Across the ocean, a European finance minister is finally taking note and sounding a warning about what has been obvious for years. The world banking system has created a monetary bubble of mammoth proportions. As illustrated by the Federal Reserve Graph above, the velocity of the dollar (the speed at which money moves through the economy) has hit an all time low. In contrast the money supply has reached astronomical proportions. Something no central bank or even stock analysts working in the mainstream ever mentions. In a break from his compatriots the world over, German Finance Minister Wolfgang Schaeuble has declared the world to be in a monetary bubble. Not that this should be a shock to anyone who follows monetary policy, it has been quite obvious for some time.
Wolfgang’s pronouncement made headlines, at least BBC headlines, but has caused little stir. The rumblings in China, the sudden drop of the DOW and other stock indexes has had many looking for an escape, but these are mere tremors compared to what is in store if the pent up energy created by central bank shenanigans is released. The graph above shows the dollar’s precarious position but similar graphs could be created for the Euro and the Yen as well.
This leads to another conclusion that goes against the near universal refrain heard regarding the present “recovery.” A healthy economy would see Prime Rates in mid single digits, mortgage rates in the high single digits, increasing participation rates, increasing wages and a general rise in the standard of living. Since none of this is true, the conclusion that we are somehow in a recovery seems a bit far-fetched. What we are is in a Alice in Wonderland rabbit hole where reality has been bent by the central banks. In this world the movers and shakers are doing well as stocks have risen to new heights, but average citizens are hurting. While it is true that, if it weren’t for the drugging of the economy by the banks, the world would gone through more agony after the financial meltdown; it is also true a “real” recovery would of already been well underway. Instead, the price to be paid is likely to be much higher, and the recovery much more elusive, when the next financial crisis hits.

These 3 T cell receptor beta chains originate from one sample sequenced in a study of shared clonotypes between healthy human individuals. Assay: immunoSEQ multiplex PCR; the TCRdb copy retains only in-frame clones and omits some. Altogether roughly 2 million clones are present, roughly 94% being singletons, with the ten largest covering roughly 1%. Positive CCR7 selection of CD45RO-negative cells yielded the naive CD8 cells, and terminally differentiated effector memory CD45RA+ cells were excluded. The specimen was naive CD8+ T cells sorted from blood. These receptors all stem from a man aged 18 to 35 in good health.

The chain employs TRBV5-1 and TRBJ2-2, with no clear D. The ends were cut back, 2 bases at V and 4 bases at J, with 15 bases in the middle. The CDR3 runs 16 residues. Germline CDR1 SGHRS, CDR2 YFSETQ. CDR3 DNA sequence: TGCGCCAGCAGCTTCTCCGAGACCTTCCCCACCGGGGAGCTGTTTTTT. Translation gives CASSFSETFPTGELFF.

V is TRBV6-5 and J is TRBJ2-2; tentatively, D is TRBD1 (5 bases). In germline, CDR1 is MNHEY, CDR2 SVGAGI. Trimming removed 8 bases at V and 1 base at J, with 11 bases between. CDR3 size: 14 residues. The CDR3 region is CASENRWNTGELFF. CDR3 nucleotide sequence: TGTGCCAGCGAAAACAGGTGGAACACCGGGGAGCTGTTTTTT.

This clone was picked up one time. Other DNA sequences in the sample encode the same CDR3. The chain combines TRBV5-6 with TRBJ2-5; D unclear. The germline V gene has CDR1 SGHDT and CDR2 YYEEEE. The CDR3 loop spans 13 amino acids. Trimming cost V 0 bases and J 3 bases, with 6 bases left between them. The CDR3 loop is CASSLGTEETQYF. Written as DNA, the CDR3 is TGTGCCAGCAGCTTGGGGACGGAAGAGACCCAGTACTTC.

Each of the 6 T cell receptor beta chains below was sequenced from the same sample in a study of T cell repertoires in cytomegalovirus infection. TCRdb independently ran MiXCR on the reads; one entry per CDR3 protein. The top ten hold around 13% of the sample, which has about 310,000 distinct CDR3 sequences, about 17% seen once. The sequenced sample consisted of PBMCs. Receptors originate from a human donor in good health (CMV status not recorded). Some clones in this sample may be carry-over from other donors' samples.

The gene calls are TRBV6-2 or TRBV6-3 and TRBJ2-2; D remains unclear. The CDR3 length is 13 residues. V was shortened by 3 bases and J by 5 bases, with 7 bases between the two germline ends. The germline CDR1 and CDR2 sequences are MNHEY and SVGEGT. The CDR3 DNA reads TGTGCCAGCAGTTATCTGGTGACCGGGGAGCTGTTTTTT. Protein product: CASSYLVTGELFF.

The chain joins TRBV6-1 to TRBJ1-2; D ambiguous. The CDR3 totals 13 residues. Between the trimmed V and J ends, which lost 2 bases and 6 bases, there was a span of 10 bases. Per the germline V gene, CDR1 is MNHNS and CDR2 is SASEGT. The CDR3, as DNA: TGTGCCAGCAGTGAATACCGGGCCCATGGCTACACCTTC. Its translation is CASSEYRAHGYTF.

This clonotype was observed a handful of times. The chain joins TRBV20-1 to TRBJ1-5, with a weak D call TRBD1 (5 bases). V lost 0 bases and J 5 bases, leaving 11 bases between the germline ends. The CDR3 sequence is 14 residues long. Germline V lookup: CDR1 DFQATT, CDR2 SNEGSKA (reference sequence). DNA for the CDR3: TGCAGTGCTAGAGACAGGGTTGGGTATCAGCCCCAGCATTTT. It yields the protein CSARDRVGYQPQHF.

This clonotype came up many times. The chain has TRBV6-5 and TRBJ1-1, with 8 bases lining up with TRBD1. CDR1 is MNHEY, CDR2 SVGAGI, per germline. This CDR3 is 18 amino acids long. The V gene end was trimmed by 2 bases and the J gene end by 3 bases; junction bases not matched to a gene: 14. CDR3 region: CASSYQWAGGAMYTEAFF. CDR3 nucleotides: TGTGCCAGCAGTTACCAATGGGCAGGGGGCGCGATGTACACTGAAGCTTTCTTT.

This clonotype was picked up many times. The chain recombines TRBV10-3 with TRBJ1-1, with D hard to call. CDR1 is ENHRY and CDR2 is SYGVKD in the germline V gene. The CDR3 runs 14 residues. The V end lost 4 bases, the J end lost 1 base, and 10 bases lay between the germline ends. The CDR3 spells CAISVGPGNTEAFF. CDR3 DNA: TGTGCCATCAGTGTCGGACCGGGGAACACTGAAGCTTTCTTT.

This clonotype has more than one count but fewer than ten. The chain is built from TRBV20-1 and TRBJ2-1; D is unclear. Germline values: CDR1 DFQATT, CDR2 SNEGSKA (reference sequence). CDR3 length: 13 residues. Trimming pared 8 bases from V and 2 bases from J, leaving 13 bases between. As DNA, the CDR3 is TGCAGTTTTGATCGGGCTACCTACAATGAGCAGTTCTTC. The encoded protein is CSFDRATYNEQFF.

Germany’s FM also said something else that reeked of common sense, he declared bank actions can’t be seen as a substitute for economic reforms. It should be noted that he was saying this after the pronouncement of yet another round of quantitative easing by the European Central Bank. Although he was talking to the EU community, his words where just as applicable to the United States as well. The real need to free up the bonds of over regulation and burdensome taxes have been ignored by world leaders, no need to free up economic growth when their is a central bank around. Additionally, addressing national debts as well as entitlement and financial reforms have been totally ignored as well.
Hard decisions and hard choices that force people and their governments to live up to their responsibilities need to be made. The world is longing for strong politicians willing to break with the tide and stand for what is right, instead the world is awash with weak kneed individuals looking for the easy way out. People who continuing to dole out entitlements no one can pay for and engage in populist attacks on business (attacks that rave against big business but implement new taxes and regulations that mainly burden small ones), while relying on central banker’s ability to print and borrow money to cover over their inept policies. A pattern that reached its crescendo in the present century. The world will inevitably wake up from this fantasy world of economics; the weight of debts, entitlements, and the money bubble are just awaiting the last straw of reality to break the illusions back.
Financial bubbles, whether they come in the form of stock over valuation, overpriced housing, or mammoth amounts of cash, all come to an end. As history has shown, their ends rarely come slowly, but as a crescendo of crashing waves of financial disaster. As for the monetary bubble, if there is any chance it to mitigate its effects the bankers and politicians have to first admit the problem exists! Something that for now has not happened. Instead they seem trapped in a Keynesian fantasy from which they have yet to escape. Consequently, the highway to economic hell continues to be paved with paper from the world’s printing presses.
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